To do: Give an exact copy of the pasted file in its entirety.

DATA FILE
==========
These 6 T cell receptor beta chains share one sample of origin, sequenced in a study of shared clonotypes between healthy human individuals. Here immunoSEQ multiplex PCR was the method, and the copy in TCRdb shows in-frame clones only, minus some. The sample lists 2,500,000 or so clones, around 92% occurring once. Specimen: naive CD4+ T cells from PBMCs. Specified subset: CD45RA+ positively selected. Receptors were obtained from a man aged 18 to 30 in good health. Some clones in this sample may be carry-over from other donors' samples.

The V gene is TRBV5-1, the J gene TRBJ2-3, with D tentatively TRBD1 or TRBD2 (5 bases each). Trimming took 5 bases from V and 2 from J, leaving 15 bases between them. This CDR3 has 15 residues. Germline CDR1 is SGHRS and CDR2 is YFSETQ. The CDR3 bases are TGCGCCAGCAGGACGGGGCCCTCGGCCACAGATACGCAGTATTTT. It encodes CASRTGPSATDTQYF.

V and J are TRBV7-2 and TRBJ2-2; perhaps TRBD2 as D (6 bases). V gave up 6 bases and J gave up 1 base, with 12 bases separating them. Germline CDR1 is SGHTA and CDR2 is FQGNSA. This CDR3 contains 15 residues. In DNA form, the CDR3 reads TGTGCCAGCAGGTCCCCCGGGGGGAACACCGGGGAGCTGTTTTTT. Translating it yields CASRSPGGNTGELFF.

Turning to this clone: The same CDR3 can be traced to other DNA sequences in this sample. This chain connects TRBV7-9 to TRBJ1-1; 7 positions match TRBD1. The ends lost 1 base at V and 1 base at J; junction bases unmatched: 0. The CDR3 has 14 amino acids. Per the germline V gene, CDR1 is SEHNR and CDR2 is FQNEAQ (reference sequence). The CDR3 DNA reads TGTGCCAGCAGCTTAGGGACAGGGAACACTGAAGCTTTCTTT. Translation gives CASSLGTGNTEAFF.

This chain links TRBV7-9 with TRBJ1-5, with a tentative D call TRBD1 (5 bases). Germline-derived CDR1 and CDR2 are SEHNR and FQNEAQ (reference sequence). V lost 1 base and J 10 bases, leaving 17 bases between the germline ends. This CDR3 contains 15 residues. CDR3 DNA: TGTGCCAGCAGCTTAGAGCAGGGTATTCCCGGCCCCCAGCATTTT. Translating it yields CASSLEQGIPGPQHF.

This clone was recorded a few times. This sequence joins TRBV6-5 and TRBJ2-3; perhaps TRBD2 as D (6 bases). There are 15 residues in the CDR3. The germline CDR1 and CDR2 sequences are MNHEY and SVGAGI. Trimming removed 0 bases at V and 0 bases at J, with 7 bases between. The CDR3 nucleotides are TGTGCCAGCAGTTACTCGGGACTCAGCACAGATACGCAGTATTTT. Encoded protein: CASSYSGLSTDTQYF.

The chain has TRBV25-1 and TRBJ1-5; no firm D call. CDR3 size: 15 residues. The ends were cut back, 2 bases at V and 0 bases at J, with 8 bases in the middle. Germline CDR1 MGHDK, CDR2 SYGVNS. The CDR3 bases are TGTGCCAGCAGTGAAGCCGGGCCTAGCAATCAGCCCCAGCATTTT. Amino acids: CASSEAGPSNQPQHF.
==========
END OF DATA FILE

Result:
These 6 T cell receptor beta chains share one sample of origin, sequenced in a study of shared clonotypes between healthy human individuals. Here immunoSEQ multiplex PCR was the method, and the copy in TCRdb shows in-frame clones only, minus some. The sample lists 2,500,000 or so clones, around 92% occurring once. Specimen: naive CD4+ T cells from PBMCs. Specified subset: CD45RA+ positively selected. Receptors were obtained from a man aged 18 to 30 in good health. Some clones in this sample may be carry-over from other donors' samples.

The V gene is TRBV5-1, the J gene TRBJ2-3, with D tentatively TRBD1 or TRBD2 (5 bases each). Trimming took 5 bases from V and 2 from J, leaving 15 bases between them. This CDR3 has 15 residues. Germline CDR1 is SGHRS and CDR2 is YFSETQ. The CDR3 bases are TGCGCCAGCAGGACGGGGCCCTCGGCCACAGATACGCAGTATTTT. It encodes CASRTGPSATDTQYF.

V and J are TRBV7-2 and TRBJ2-2; perhaps TRBD2 as D (6 bases). V gave up 6 bases and J gave up 1 base, with 12 bases separating them. Germline CDR1 is SGHTA and CDR2 is FQGNSA. This CDR3 contains 15 residues. In DNA form, the CDR3 reads TGTGCCAGCAGGTCCCCCGGGGGGAACACCGGGGAGCTGTTTTTT. Translating it yields CASRSPGGNTGELFF.

Turning to this clone: The same CDR3 can be traced to other DNA sequences in this sample. This chain connects TRBV7-9 to TRBJ1-1; 7 positions match TRBD1. The ends lost 1 base at V and 1 base at J; junction bases unmatched: 0. The CDR3 has 14 amino acids. Per the germline V gene, CDR1 is SEHNR and CDR2 is FQNEAQ (reference sequence). The CDR3 DNA reads TGTGCCAGCAGCTTAGGGACAGGGAACACTGAAGCTTTCTTT. Translation gives CASSLGTGNTEAFF.

This chain links TRBV7-9 with TRBJ1-5, with a tentative D call TRBD1 (5 bases). Germline-derived CDR1 and CDR2 are SEHNR and FQNEAQ (reference sequence). V lost 1 base and J 10 bases, leaving 17 bases between the germline ends. This CDR3 contains 15 residues. CDR3 DNA: TGTGCCAGCAGCTTAGAGCAGGGTATTCCCGGCCCCCAGCATTTT. Translating it yields CASSLEQGIPGPQHF.

This clone was recorded a few times. This sequence joins TRBV6-5 and TRBJ2-3; perhaps TRBD2 as D (6 bases). There are 15 residues in the CDR3. The germline CDR1 and CDR2 sequences are MNHEY and SVGAGI. Trimming removed 0 bases at V and 0 bases at J, with 7 bases between. The CDR3 nucleotides are TGTGCCAGCAGTTACTCGGGACTCAGCACAGATACGCAGTATTTT. Encoded protein: CASSYSGLSTDTQYF.

The chain has TRBV25-1 and TRBJ1-5; no firm D call. CDR3 size: 15 residues. The ends were cut back, 2 bases at V and 0 bases at J, with 8 bases in the middle. Germline CDR1 MGHDK, CDR2 SYGVNS. The CDR3 bases are TGTGCCAGCAGTGAAGCCGGGCCTAGCAATCAGCCCCAGCATTTT. Amino acids: CASSEAGPSNQPQHF.